Giving meaning to employee dissatisfaction

I believe there are three kind of reasons potentially leading to an unsatisfied relationship with the company you work for.

The first kind depends on general treatment; poor premises, no working tools, no training, poor communication, rude or absent relationships, insulting communication, being forced to work under unsafe or harmful conditions etc…
This is for me quite enough a good reason for leaving, as soon as you can.

The second kind of reason is money. If you are not paid what you are worth, or below common market values for your position, or even more seriously, performance reward agreements are not respected (or given unclear)
This is a sufficient reason too for getting out of there, at least if you are not sufficiently rich not to care about money.

Then there’s the third important set of reasons, that refers more closely to the relationship between you and your boss. Think about it, I wrote your boss, not your company, because under this fundamental perspective the company is your boss.
Does management care of you? Let’s dig into the meaning of “caring about you”?

Well, this is a point extremely important to clarify: to me, this means you should be given chances and conditions to grow and learn. In practice, this means that management should SHARE experiences and best practices. When this is not done, normally the excuse is “no time for this”. But this is extremely important. Feedback is fundamental.
Another important point refers to what you are requested to do. Are they giving you just “tasks” (or letting a client doing this) or are they assigning you responsibilities?
Are they encouraging you to improve so that you could perform better, and better and better, by giving you customized action plans, or do they just tell you an impersonal and collective “Thanks” at plenary meetings?
Are they present
, so that they can inspire you, teach you and even criticise you when necessary?

I often hear colleagues complaining about the fact they are on their own, no feedback, no praise, nothing at all.
But what about colleagues? Are you left alone also under this perspective, or is management at least trying to work on team building?

As you can see, the third point is very important. My experience is that it is the point to take care about when dealing with employee’s poor satisfaction.

And don’t forget that growing, and taking responsibilities, means measuring yourself on this.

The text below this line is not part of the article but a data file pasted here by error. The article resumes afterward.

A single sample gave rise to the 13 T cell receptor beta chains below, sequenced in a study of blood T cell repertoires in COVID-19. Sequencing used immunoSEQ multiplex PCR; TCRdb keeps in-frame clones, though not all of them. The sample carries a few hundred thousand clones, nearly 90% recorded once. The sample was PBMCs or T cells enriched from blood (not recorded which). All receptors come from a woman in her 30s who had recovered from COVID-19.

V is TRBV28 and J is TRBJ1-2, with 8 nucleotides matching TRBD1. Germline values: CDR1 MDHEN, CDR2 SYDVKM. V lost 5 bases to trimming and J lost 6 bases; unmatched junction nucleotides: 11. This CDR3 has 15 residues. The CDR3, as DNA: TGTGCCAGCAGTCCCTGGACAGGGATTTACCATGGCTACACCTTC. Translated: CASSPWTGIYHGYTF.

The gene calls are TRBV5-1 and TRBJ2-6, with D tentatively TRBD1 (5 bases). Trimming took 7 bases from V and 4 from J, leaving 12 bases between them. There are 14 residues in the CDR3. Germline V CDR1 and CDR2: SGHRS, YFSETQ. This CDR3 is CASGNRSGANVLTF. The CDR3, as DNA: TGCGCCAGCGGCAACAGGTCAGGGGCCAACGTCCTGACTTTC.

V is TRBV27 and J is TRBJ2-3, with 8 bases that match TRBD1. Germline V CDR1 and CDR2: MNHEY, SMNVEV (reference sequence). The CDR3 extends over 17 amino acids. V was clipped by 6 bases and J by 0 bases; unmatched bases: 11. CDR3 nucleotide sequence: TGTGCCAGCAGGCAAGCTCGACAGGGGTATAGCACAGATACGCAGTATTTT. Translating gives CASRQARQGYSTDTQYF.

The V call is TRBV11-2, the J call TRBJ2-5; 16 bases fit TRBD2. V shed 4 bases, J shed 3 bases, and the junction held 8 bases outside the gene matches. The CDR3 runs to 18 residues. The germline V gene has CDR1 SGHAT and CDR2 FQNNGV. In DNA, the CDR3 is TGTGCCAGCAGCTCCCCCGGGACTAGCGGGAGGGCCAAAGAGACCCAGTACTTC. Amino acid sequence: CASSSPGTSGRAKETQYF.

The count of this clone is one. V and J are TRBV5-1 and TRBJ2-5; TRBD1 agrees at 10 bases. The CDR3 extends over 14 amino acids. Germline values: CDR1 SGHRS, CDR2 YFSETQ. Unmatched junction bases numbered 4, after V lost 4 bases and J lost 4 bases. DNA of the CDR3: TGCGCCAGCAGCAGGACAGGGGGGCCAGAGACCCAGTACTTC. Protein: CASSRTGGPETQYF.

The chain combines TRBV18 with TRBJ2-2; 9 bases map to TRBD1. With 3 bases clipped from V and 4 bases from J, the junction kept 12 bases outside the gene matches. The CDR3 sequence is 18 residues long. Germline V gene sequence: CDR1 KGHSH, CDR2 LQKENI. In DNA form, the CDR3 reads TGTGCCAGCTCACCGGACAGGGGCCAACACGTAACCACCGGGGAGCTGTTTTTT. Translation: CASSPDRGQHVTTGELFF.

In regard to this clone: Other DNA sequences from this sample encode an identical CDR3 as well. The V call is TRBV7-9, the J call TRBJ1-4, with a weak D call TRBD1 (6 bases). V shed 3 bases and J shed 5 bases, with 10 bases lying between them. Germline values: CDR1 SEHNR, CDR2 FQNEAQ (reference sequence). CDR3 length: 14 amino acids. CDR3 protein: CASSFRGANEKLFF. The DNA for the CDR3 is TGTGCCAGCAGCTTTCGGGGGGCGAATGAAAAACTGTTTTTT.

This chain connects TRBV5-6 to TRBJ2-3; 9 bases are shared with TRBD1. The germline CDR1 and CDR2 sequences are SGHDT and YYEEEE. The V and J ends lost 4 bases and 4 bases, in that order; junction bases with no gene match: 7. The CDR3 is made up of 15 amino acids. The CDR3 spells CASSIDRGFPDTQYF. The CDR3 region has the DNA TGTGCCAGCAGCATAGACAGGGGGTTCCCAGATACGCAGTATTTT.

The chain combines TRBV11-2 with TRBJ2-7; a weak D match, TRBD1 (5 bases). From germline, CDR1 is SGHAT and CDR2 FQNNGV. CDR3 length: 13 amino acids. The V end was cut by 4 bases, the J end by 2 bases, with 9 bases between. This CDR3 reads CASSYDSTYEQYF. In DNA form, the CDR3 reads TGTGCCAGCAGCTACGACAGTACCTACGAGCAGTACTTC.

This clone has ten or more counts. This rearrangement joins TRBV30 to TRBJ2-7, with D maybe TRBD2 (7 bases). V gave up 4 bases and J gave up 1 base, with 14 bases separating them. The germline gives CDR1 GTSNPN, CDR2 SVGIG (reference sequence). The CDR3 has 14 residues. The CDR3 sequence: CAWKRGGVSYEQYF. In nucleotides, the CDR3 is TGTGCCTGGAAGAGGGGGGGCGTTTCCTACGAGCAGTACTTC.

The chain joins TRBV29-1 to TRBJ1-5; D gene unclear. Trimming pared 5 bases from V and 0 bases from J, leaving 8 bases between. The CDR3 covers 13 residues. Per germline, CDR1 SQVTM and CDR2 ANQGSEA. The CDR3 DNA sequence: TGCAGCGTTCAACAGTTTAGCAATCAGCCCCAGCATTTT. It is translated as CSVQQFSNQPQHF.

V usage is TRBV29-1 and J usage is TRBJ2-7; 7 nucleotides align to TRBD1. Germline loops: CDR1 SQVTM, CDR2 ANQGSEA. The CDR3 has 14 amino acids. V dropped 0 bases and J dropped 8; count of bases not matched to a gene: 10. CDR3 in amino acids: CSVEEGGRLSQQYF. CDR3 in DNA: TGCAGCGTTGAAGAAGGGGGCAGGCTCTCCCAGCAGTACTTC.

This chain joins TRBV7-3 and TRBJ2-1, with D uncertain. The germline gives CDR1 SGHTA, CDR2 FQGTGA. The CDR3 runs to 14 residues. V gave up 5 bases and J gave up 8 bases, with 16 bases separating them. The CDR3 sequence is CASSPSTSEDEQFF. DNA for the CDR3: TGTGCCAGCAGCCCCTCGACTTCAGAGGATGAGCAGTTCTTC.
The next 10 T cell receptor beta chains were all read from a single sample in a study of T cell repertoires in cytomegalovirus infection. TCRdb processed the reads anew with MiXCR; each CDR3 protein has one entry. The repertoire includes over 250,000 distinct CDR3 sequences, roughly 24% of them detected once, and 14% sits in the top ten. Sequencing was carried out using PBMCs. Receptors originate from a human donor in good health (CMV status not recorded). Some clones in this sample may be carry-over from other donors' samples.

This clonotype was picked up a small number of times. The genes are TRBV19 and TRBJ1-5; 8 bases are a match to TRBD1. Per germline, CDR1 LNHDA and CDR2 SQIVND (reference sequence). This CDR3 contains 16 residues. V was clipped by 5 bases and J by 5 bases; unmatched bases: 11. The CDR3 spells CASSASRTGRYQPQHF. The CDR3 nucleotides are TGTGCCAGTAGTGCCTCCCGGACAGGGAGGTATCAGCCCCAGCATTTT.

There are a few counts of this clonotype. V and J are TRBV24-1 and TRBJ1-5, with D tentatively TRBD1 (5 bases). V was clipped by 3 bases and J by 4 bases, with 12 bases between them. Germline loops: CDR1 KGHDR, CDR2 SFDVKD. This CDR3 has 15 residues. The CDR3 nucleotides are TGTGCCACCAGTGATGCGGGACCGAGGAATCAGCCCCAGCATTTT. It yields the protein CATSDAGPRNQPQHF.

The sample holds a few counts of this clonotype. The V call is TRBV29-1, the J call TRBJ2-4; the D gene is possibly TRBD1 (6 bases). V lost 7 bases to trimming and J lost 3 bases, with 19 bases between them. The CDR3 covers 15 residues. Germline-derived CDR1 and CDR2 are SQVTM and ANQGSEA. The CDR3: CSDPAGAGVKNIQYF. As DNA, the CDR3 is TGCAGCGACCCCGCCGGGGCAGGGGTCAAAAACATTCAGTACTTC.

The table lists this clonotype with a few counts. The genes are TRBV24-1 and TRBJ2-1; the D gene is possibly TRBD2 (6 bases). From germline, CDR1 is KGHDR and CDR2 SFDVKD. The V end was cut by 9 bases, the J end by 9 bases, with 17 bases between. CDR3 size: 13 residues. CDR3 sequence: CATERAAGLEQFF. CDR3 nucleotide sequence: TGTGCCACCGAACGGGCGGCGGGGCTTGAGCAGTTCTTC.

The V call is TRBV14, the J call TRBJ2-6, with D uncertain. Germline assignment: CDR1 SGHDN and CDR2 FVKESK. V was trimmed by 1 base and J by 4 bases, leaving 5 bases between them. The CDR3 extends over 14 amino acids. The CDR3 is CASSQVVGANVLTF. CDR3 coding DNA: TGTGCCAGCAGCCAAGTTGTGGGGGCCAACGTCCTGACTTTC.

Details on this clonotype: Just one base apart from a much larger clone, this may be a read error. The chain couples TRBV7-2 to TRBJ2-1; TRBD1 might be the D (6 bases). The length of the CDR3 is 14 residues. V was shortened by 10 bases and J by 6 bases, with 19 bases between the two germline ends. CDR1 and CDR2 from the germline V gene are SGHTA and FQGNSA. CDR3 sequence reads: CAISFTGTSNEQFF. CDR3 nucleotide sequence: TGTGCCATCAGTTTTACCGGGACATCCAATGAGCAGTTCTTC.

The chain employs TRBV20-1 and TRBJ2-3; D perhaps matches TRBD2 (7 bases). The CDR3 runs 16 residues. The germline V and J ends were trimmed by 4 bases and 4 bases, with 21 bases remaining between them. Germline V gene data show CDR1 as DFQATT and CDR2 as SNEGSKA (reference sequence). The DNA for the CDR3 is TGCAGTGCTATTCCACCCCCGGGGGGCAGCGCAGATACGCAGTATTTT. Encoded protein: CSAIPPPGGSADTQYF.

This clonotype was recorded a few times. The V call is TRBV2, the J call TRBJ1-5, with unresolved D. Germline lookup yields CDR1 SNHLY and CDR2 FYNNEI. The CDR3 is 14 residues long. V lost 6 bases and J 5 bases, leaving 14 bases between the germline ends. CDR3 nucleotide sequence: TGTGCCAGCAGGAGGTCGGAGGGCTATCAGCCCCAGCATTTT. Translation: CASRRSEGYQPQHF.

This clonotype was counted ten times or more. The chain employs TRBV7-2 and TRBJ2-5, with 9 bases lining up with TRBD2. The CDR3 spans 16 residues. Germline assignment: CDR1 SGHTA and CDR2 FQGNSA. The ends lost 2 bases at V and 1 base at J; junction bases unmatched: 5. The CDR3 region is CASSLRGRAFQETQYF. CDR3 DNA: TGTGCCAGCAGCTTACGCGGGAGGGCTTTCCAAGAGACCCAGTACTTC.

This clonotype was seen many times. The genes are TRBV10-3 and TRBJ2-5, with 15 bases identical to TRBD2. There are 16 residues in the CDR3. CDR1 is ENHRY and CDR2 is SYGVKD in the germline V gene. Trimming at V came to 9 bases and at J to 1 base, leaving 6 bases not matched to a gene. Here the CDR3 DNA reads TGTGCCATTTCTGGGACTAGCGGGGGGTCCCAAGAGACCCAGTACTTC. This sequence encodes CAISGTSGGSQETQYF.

If your people does not feel recognized, engaged, stimulated and appropriately paid, then think about that.

There is a peculiar job which is extremely at risk for the third point: it’s time and material consulting.

As for the first point, well it is easily overcoming: there are so many consulting firms you could switch to , and small firms still applying “slavery” are disappearing.

As for the second point almost same answer: are you really underpaid? Knock company next door. If you are worth more money, you’ll get them.

Let’s face the most interesting point then, the third one.

Here you have two possibilities: you can complain with management, or you can try to manage yourself some way and propose a solution.

In fact, management for time &material is generally pure commercial. Nevertheless,  you are literally surrounded by experienced, trained, professional colleagues you can involve in you personal growth journey.

Is it possible to reshape a new paradigm of relationship? Do you really think the guy approving you restaurant bill recipe should be the right one to take care of the “third” part?

Can you accept being inspired, informed by a “peer” in a mutual win- win relationship?

I think so. But one thing will still misses: career. But is that really true? And do you see a solution for this?

Tell me what you think.

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One response to “Giving meaning to employee dissatisfaction

  1. Well, I think that the third point is really the most important one. Obviously, I do care a lot about money and general treatment. But I care even more about stimulating projects and responsibilities, not just tasks. Unfortunately in my present workplace the third point is not present at all and even worse – nobody seems to care about it. It may seem strange, but I really would go working for less money if only I was offered a chance to grow and to partcipate in an interesting project.

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